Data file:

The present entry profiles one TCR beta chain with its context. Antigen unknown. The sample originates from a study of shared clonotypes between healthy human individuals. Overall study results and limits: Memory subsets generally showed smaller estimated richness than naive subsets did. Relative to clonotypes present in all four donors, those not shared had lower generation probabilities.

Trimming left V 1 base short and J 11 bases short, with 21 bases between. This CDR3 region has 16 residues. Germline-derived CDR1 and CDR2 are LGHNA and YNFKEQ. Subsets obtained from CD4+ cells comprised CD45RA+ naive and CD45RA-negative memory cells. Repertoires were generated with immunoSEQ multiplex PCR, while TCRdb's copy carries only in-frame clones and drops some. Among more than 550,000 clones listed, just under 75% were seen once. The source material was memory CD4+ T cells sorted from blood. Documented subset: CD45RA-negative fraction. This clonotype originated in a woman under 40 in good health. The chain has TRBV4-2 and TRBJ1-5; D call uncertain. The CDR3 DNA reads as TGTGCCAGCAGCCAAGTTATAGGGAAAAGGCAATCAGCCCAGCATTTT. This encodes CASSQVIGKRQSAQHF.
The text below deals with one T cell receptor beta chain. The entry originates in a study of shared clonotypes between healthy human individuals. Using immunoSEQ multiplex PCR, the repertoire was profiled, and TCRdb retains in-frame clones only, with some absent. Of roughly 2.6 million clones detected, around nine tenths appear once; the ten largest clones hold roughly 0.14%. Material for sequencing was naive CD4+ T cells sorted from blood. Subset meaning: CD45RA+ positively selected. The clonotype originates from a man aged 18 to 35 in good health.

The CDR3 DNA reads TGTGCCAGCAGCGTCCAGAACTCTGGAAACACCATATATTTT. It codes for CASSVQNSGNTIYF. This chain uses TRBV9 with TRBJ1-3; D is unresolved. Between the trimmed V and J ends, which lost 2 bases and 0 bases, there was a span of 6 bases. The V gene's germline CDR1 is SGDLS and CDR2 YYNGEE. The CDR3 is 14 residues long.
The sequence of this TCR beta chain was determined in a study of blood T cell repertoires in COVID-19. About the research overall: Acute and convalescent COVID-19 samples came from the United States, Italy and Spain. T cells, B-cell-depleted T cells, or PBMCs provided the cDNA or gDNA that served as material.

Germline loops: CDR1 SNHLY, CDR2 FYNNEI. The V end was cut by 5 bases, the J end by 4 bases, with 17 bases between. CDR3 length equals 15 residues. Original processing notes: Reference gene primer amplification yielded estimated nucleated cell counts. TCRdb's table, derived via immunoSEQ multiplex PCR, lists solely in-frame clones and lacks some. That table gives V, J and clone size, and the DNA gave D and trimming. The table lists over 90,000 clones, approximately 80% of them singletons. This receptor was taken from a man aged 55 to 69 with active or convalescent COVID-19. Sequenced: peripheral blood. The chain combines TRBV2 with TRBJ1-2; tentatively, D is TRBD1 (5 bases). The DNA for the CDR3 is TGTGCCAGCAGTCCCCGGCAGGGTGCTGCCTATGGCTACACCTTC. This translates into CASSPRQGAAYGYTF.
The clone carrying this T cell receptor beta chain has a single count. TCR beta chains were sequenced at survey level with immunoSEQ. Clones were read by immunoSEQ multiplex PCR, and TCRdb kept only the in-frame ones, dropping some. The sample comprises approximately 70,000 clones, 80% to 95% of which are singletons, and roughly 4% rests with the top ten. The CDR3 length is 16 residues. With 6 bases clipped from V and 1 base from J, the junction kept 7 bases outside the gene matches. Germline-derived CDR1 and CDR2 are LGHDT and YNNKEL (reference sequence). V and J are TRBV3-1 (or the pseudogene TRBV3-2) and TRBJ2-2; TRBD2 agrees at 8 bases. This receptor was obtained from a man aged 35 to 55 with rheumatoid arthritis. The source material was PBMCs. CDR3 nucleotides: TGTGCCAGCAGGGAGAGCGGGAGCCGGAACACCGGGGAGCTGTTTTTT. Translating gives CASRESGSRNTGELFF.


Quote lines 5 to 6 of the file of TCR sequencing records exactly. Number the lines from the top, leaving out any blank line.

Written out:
The sequence of this TCR beta chain was determined in a study of blood T cell repertoires in COVID-19. About the research overall: Acute and convalescent COVID-19 samples came from the United States, Italy and Spain. T cells, B-cell-depleted T cells, or PBMCs provided the cDNA or gDNA that served as material.

Germline loops: CDR1 SNHLY, CDR2 FYNNEI. The V end was cut by 5 bases, the J end by 4 bases, with 17 bases between. CDR3 length equals 15 residues. Original processing notes: Reference gene primer amplification yielded estimated nucleated cell counts. TCRdb's table, derived via immunoSEQ multiplex PCR, lists solely in-frame clones and lacks some. That table gives V, J and clone size, and the DNA gave D and trimming. The table lists over 90,000 clones, approximately 80% of them singletons. This receptor was taken from a man aged 55 to 69 with active or convalescent COVID-19. Sequenced: peripheral blood. The chain combines TRBV2 with TRBJ1-2; tentatively, D is TRBD1 (5 bases). The DNA for the CDR3 is TGTGCCAGCAGTCCCCGGCAGGGTGCTGCCTATGGCTACACCTTC. This translates into CASSPRQGAAYGYTF.